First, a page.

The diverse styles of Indian embroidery and textile printing need no introduction. In fact, the art of weaving and cotton dyeing has existed in India since ancient times, and in later ages, it has emerged in silk fabrics too. A variety of printing styles, widespread in different parts of the country, have the purpose of adorning and beautifying the textiles. Floral and geometric patterns are the most prevalent styles, which find their place on fabrics. You might be surprised to know that the same motif can be used in different printing styles.
Here are some ancient traditional textile block and hand printing styles, which can be witnessed in India.
Bagru printing is an old and traditional technique of printing using natural colours. It is done by chippas (people whose main occupation is dyeing and printing clothes). They create dyes out of rust or rotten fruits or vegetables. Bagru is a hand block printing which has been recognized as a craft through many generations.
Every Bagru print is distinct and unique. The designs and colours are so natural that that stand out – completely different from the designs done on the machine. The entire process of block printing and drying hundreds of yards of cloth is so mesmerizing that one can become awestruck watching the beautiful process unfold.
This form of hand block textile printing was developed between the 16th and 17th centuries. It originated in Sanganer, a village in Rajasthan, and thus gets the name Sanganeri. It is almost five centuries old but with its patterned lines and vibrant use of coloured designs, it holds a prominent place in the world of craftsmen.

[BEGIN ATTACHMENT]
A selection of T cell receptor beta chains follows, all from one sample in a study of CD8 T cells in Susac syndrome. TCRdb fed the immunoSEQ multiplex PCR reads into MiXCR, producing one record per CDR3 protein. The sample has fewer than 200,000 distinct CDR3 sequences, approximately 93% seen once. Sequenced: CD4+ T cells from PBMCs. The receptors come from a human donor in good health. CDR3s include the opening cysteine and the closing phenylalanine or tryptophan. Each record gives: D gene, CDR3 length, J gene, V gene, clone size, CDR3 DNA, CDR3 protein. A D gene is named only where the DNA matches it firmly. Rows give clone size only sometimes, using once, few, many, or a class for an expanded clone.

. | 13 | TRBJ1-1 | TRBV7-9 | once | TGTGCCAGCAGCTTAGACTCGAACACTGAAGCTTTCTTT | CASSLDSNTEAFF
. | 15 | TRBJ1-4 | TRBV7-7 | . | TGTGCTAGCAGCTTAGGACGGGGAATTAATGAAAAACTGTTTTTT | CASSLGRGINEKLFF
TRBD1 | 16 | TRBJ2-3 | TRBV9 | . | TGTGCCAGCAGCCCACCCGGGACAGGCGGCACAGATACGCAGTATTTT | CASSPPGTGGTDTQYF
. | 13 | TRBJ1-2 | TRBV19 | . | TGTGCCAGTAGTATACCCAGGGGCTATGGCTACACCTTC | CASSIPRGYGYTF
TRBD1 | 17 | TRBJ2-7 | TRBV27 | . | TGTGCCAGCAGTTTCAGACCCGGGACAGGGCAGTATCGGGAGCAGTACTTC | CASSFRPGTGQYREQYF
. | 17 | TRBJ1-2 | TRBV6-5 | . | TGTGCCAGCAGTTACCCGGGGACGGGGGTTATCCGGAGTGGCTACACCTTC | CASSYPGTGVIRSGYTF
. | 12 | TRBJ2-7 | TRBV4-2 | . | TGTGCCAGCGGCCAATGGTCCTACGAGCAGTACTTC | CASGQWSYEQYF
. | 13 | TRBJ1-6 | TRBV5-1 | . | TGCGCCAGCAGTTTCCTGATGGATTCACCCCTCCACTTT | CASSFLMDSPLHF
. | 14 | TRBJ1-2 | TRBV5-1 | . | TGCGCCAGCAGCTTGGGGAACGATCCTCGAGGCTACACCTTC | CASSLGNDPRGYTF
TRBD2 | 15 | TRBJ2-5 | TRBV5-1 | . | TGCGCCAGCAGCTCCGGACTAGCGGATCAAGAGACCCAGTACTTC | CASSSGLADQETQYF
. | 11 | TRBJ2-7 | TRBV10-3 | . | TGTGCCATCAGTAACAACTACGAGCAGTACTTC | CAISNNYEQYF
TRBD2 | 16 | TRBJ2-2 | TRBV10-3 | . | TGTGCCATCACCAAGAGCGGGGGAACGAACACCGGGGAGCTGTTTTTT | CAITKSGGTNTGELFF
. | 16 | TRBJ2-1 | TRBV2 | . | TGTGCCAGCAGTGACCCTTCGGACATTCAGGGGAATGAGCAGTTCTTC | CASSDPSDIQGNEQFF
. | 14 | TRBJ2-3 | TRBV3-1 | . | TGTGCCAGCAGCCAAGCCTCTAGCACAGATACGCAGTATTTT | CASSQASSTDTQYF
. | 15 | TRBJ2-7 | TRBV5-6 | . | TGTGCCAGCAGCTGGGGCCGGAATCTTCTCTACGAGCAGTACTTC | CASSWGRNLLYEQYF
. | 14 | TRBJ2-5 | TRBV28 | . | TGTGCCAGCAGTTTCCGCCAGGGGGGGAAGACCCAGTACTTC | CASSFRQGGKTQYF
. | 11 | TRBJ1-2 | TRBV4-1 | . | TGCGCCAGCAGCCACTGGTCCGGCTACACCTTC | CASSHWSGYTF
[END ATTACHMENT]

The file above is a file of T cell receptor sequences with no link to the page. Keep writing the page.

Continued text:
While people may often confuse with Bagru and Sanganeri prints, the most common difference between them is that the former is generally done on blue or indigo background while the latter is done on off-white or pure white backgrounds with intricate detailing, such as a design of delicate flower curves and petals.
Kalamkari is a form of hand-painted or block-printed cotton textile found in Hyderabad. It is a 23-step process involving use of natural dyes only. There are basically two forms of Kalamkari practiced in India – Srikalahasti and Machilipatnam.
Ajrak block printing was founded in Sindh, Pakistan. The Ajrak shawls are very famous for their designs and patterns and are made using block printing with stamps. Ajrak works on natural dyes – both vegetable and mineral dye are used, making this printing style quite expensive.
Leheriya is an old and traditional method of dyeing in Rajasthan; it in mainly done on bright clothes and has distinctive and striped patterns. It is carried out on thin cotton, georgette, chiffon, or silk clothes, mostly for dupatta, turbans, scarfs and saris. Leheria or ‘wave-like’ pattern symbolizes the unique and rich heritage of Rajasthan.
For Leheria, It is said that the craftsmen dips the cloth in five different colours, using natural dyes to finish off the process. Indigo is used for shades of blue and Alizarin for shades of red in the final process.
The word Bandhani or Bandhez or Bandhej is derived from the Sanskrit word “band” meaning “to tie”. It is a type of tie and dye textile adorned by plucking the cloth with the fingernails into many tiny bindings that form a figurative design. This form of printing is practised mostly in Rajasthan and Gujarat.
With time, several modern printing tools have come into use, but they have not replaced the traditional styles of block and hand printing. The harmonization between human skills and use of modern techniques in the printing process will lead to a more economically sustainable scenario.